High Times, High Seas, and the Sting That Launched the War on Drugs
Jason Ryan, Keith Sellon-Wright
In the late 1970s and early '80s, a cadre of freewheeling, Southern pot smugglers lived at the crossroads of Miami Vice and a Jimmy Buffett song. These irrepressible adventurers unloaded nearly a billion dollars worth of marijuana and hashish through the eastern seaboard's marshes. Then came their undoing: Operation Jackpot, one of the largest drug investigations ever and an opening volley in Ronald Reagan's War on Drugs.
In Jackpot, author Jason Ryan takes us back to the heady days before drug smuggling was synonymous with deadly gunplay. During this golden age of marijuana trafficking, the country's most prominent kingpins were a group of wayward and fun-loving Southern gentlemen who forsook college educations to sail drug-laden luxury sailboats across the Mediterranean, the Atlantic, and the Caribbean. Les Riley, Barry Foy, and their comrades eschewed violence as much as they loved pleasure, and it was greed, lust, and disaster at sea that ultimately caught up with them, along with the law.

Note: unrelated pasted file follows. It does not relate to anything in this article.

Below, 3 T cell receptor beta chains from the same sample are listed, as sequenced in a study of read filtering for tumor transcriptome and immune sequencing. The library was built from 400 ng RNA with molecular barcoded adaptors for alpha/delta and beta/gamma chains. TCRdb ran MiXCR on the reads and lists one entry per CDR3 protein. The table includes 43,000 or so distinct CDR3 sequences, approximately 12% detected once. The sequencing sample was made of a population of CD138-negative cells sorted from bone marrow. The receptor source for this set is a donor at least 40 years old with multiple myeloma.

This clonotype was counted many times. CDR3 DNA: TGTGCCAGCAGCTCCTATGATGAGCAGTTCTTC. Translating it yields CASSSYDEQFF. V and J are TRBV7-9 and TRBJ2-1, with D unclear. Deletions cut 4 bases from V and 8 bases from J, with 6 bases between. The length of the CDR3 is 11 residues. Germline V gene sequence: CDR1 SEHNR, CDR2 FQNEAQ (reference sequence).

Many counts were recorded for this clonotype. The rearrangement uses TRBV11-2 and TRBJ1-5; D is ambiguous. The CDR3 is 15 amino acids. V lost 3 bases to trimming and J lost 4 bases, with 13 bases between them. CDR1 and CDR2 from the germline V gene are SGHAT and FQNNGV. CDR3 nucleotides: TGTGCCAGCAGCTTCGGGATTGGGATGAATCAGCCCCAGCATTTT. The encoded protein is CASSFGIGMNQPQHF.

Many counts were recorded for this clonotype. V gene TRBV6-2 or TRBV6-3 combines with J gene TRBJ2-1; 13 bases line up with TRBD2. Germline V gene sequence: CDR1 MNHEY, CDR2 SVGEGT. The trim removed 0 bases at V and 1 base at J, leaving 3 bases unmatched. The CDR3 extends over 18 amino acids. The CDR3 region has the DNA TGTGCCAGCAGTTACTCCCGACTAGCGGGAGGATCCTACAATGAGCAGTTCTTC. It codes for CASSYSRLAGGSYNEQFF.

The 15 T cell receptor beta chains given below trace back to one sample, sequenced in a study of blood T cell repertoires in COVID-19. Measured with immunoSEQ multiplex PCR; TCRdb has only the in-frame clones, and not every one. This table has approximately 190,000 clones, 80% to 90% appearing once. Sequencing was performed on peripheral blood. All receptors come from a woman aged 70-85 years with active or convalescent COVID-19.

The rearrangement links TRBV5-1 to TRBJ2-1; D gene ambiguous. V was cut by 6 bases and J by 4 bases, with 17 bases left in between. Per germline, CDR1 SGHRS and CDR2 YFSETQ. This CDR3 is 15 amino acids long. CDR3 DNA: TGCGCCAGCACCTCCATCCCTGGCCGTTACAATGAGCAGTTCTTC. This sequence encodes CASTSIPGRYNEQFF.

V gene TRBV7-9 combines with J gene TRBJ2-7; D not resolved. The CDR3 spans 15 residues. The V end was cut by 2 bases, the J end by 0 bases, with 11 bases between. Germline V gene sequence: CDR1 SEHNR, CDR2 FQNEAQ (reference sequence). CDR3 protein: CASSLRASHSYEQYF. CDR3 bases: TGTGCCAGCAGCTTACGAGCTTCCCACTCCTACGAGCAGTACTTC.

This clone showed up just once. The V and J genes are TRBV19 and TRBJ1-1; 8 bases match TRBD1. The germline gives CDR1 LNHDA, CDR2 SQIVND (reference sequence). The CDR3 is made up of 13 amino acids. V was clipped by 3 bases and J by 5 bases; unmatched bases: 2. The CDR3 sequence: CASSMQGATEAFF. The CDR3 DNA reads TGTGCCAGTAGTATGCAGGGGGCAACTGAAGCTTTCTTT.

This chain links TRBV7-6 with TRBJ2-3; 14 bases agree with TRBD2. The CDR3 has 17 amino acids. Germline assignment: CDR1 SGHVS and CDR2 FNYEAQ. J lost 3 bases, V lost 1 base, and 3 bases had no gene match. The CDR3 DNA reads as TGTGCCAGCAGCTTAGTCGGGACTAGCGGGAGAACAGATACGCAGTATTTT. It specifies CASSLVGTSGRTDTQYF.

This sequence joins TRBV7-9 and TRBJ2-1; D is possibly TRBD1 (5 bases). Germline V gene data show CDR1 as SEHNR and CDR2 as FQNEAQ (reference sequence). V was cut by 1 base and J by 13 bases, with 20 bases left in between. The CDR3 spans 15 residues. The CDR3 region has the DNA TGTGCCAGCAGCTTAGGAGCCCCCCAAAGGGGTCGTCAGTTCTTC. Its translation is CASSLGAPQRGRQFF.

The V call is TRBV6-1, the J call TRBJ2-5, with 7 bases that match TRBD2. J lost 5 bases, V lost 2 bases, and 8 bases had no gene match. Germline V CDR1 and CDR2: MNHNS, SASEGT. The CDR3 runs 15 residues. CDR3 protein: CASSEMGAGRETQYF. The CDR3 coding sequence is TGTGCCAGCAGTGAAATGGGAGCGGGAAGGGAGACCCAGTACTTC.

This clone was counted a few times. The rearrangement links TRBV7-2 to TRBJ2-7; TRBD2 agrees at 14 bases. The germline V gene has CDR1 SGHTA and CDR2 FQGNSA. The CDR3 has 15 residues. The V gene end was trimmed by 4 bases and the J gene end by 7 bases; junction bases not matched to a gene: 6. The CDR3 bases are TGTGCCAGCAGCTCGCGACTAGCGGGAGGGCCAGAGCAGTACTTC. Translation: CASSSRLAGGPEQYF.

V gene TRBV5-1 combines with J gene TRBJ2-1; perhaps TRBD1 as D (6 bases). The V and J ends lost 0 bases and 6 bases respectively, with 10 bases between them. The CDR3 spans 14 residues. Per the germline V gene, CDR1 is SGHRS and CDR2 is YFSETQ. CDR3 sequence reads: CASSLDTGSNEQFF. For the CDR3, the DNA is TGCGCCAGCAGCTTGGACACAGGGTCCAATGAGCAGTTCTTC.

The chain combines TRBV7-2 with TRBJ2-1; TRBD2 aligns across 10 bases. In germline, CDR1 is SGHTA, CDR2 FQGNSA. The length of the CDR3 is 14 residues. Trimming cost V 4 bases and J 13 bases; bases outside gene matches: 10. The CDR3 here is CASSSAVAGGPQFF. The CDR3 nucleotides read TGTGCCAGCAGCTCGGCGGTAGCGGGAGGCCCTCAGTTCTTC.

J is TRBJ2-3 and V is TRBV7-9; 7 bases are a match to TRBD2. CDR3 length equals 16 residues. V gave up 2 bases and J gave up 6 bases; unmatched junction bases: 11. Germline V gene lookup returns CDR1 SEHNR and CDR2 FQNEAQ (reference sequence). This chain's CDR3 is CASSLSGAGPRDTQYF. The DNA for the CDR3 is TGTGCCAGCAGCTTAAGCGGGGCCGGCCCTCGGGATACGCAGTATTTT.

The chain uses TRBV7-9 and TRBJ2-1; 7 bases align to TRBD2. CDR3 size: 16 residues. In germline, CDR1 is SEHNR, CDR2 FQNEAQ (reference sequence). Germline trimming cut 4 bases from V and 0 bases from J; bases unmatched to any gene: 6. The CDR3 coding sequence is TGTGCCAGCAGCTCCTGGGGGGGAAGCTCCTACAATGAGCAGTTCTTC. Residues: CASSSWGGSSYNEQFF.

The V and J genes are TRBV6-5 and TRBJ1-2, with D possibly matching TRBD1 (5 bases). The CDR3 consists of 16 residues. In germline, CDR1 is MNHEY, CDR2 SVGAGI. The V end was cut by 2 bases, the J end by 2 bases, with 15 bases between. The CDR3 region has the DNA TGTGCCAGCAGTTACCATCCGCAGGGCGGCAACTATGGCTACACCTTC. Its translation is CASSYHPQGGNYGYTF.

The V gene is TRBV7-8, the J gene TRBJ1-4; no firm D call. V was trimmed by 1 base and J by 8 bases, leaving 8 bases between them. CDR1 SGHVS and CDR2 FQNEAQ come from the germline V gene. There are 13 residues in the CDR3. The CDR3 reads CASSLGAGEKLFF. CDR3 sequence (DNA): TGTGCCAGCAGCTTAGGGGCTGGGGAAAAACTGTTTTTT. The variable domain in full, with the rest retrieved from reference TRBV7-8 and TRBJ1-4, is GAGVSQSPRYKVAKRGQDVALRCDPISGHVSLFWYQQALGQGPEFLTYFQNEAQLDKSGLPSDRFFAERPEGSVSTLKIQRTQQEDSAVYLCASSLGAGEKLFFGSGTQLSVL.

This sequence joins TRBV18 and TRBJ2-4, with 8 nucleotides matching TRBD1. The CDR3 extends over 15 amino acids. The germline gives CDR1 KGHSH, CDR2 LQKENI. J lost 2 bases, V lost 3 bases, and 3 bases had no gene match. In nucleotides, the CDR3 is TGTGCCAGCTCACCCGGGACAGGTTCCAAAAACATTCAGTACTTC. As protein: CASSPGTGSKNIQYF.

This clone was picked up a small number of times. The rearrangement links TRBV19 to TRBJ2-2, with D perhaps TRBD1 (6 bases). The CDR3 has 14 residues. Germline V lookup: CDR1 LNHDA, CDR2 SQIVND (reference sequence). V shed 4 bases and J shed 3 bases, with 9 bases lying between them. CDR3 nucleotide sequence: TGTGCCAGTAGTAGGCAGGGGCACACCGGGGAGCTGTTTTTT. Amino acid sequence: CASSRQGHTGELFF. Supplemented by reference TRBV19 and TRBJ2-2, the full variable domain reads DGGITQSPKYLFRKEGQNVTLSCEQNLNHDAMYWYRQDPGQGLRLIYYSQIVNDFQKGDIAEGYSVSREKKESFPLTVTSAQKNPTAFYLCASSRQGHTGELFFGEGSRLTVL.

In a cat-and-mouse game played out in exotic locations across the globe, the smugglers sailed through hurricanes, broke out of jail, and survived encounters with armed militants in Colombia, Grenada, and Lebanon. Based on years of research and interviews with imprisoned and recently released smugglers and the law enforcement agents who tracked them down, Jackpot is sure to become a classic story from America's controversial Drug Wars.